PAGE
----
New Cattleman’s Cut refrigerated snack packs combine smoked sausage with smoked cheddar, mozzarella or pepper jack cheese and represents the brand’s foray into the fresh snacking segment. Oberto Specialty Meats imported Italian charcuterie include antipasto, prosciutto and salami paired with an assortment of Italian cheeses.

Tyson Foods, Springdale, Ark., is introducing Hillshire Snacking Bistro Boards, which combine genoa salame and prosciutto with cheese, toasts and dried fruit.

New to the NACS Show, Peckish from Sonoma Brands, Sonoma, Calif., offers a line of refrigerated Peck Pack snacks pairing two boiled eggs with crispy, crunchy, seasoned dips. Varieties include rancheros, maple waffles, fried rice, salt and pepitas, everything seasoning, and a new flavor —­ranch.

Refrigerated nutrition bars were on display from Perfect Bar and Best Bar Ever.

Odwalla Zero-Sugar smoothies and Jack Link’s low sugar jerky

Low-sugar snacking

A number of meat snack brands in the past year have introduced low- or no-sugar varieties to appeal to carb-conscious consumers. Several exhibiting companies, including Jack Link’s, Werner Gourmet Meat Snacks and Tillamook Country Smoker, unveiled zero-sugar beef jerky at the NACS Show.

Oberto Snacks is launching a low-sugar beef jerky that has 27% less sugar and 20% more protein than the original recipe. New from Cattleman’s Cut is a low-sugar Frontier Style beef jerky that is thinly sliced with 50% more protein and 75% less sugar than the leading jerky, according to the company.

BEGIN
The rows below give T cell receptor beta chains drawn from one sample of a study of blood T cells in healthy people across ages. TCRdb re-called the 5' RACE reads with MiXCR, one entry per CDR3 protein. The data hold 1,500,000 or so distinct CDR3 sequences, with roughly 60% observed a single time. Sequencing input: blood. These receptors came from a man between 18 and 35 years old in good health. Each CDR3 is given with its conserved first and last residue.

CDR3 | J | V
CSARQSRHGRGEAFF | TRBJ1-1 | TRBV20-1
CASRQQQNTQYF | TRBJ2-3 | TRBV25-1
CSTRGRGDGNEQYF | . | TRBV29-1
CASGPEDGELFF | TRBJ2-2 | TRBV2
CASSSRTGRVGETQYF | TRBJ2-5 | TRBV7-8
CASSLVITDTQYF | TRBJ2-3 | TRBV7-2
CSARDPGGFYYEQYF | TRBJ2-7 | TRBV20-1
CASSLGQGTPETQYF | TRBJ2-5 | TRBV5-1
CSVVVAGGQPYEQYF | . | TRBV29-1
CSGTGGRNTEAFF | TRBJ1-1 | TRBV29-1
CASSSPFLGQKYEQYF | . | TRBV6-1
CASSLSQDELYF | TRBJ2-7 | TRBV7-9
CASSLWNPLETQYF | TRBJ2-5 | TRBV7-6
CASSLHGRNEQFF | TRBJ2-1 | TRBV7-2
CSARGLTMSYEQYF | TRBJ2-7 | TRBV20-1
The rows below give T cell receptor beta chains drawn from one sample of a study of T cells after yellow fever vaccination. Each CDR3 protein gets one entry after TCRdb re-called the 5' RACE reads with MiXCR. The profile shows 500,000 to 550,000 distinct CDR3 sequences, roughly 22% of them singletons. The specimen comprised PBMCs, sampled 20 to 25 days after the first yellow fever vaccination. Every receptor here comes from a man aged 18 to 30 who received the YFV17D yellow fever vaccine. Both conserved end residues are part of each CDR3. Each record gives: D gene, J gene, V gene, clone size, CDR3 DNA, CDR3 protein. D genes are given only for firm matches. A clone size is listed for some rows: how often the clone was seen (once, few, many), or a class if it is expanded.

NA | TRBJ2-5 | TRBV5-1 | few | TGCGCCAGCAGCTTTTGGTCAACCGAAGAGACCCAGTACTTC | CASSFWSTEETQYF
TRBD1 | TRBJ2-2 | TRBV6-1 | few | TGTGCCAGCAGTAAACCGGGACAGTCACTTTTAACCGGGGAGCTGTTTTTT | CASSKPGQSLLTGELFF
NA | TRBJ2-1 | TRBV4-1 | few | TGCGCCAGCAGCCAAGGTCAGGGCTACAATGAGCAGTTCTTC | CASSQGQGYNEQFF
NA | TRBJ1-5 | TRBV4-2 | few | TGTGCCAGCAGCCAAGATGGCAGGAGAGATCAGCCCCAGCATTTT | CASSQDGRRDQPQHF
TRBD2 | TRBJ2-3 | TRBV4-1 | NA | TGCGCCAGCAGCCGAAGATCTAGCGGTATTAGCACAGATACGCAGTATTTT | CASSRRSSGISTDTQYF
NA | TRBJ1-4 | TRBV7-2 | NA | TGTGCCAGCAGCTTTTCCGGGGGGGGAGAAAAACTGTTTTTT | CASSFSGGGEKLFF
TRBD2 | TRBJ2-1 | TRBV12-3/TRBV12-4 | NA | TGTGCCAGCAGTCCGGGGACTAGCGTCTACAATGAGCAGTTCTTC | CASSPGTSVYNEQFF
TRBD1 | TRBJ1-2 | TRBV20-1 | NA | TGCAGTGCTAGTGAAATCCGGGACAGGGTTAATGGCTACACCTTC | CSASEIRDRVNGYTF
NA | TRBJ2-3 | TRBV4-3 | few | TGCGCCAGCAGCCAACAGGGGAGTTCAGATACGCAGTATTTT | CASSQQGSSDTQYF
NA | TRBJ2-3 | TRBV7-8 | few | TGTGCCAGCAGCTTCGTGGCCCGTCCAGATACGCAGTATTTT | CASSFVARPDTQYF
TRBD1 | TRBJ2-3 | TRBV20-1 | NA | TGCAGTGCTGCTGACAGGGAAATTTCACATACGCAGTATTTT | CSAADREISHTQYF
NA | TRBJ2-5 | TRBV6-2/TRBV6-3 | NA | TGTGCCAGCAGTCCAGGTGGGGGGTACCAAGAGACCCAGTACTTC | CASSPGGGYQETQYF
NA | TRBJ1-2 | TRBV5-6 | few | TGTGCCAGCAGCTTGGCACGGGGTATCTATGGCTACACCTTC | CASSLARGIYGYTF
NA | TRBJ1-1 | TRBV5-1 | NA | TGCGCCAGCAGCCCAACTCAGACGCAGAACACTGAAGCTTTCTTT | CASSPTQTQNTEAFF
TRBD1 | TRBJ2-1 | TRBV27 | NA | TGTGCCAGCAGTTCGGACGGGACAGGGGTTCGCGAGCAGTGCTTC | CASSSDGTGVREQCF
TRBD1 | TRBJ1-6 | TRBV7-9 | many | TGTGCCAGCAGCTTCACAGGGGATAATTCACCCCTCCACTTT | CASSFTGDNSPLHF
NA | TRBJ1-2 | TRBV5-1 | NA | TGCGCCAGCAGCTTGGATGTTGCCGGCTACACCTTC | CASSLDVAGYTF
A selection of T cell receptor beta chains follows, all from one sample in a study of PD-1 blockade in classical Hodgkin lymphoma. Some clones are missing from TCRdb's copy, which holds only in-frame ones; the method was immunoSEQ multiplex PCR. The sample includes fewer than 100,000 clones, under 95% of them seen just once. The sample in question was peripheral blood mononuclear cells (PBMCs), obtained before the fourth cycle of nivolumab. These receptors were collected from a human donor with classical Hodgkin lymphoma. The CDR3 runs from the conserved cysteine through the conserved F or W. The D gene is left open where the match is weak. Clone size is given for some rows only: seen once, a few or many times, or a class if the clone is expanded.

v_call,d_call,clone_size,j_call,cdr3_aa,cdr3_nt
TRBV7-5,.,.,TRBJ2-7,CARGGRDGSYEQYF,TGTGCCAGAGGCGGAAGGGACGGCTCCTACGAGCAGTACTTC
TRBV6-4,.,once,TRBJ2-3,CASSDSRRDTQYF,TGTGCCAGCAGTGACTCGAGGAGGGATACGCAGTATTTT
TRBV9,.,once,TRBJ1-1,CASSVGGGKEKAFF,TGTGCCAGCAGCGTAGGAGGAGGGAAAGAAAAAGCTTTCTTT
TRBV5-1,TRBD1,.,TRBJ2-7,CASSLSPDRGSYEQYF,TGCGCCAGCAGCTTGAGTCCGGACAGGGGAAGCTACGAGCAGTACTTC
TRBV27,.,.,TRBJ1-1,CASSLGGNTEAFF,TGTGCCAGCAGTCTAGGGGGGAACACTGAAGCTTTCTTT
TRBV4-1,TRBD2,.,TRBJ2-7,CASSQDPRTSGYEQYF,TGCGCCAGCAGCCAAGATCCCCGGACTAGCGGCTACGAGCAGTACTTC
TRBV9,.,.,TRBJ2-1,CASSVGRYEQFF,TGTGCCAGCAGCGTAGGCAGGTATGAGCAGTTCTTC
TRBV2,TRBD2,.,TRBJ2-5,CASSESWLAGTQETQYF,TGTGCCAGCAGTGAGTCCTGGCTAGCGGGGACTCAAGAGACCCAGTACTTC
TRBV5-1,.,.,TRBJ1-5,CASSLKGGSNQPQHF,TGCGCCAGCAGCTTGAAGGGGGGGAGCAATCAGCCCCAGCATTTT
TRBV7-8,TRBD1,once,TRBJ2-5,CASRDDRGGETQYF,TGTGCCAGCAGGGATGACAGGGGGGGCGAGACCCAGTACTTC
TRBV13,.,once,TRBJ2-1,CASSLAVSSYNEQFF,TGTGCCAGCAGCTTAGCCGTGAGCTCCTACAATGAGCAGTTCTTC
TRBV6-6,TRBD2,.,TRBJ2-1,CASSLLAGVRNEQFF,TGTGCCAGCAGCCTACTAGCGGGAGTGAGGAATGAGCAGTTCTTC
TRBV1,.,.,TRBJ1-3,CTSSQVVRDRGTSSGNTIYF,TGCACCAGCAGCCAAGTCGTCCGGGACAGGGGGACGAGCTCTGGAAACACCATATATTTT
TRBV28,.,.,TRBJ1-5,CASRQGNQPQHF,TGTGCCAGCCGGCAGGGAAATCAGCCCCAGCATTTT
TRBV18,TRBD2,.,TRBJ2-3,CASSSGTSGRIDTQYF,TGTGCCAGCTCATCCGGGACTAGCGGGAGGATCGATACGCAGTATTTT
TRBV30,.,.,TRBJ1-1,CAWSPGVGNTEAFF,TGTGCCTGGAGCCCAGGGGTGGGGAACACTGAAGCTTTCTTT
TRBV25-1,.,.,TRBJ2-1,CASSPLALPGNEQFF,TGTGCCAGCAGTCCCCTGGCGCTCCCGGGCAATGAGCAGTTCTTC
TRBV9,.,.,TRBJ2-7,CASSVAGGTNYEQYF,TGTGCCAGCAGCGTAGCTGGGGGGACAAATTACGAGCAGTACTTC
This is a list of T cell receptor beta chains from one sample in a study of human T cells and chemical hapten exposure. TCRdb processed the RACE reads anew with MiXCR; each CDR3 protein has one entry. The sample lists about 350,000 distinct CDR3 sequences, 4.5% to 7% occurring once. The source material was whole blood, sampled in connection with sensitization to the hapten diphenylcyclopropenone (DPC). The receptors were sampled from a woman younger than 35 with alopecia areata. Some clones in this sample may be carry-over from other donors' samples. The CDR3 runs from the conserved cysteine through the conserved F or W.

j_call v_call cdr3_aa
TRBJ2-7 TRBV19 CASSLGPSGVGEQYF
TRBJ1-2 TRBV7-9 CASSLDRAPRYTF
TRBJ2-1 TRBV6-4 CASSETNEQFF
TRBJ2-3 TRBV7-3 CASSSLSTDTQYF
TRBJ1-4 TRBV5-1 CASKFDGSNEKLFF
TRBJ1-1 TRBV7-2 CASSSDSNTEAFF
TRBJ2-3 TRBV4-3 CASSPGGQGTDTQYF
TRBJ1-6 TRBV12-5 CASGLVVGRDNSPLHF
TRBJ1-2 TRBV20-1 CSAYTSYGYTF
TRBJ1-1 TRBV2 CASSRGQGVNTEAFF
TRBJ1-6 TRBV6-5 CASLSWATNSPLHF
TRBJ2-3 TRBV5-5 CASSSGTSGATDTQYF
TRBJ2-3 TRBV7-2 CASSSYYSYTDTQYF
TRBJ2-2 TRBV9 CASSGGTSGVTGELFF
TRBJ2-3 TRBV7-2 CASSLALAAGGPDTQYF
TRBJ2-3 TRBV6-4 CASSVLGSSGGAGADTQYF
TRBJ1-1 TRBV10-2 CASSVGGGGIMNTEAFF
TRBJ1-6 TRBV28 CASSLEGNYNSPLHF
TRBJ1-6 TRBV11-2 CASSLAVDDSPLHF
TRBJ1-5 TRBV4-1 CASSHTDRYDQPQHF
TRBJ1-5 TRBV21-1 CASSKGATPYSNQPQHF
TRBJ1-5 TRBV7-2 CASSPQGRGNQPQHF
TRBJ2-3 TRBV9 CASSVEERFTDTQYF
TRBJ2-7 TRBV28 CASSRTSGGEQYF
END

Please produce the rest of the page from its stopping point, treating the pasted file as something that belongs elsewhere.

“More and more, consumers are searching for savory, low-sugar snacking satisfaction,” Mr. Oberto said. “We’ve seen these trends play out across categories and have invested in our processes to address this growing consumer need.”

Product developers are focused on reducing sugar in protein bars and shakes, too. At the NACS Show, Coca-Cola Co., Atlanta, debuted Odwalla Zero-Sugar smoothies in dark chocolate berry and strawberry and cream flavors.

Snickers and Twixx chocolate milk and Fanta Snack Pack jello

Collaboration innovation

Leading packaged food players are teaming up to roll out co-branded snacks and beverages. Several examples were seen on the show floor.

Conagra Brands, Inc., Chicago, collaborated with the Coca-Cola Co. to launch Snack Pack gelatin in Fanta soft drink-inspired flavors, including orange, grape and pineapple. Mondelez International, Inc., Deerfield, Ill., has partnered with Keurig Dr Pepper, Plano, Texas, to roll out Swedish Fish and Sour Patch Kids candies featuring Crush soda flavors.

The Sour Patch Kids brand inspired a frozen novelty offered by Nestle USA, Arlington, Va. Nestle also is introducing two varieties of flavored chocolate milk inspired by Twix and Snickers, two chocolate brands offered by Mars, Inc., McLean, Va.

Flowers Foods, Inc., Thomasville, Ga., partnered with the Hershey Co., Hershey, Pa., to create Hershey’s triple chocolate cakes and Reese’s peanut butter flavored cupcakes.

Kellogg Co., Battle Creek, Mich., offered a sneak peek at a marriage between two of its own brands: Froot Loops flavored Pop-Tarts.

Mondelez International’s Oreo cookie brand lends its name and flavor to iced coffee, cake cups and caramel chews debuting at the show.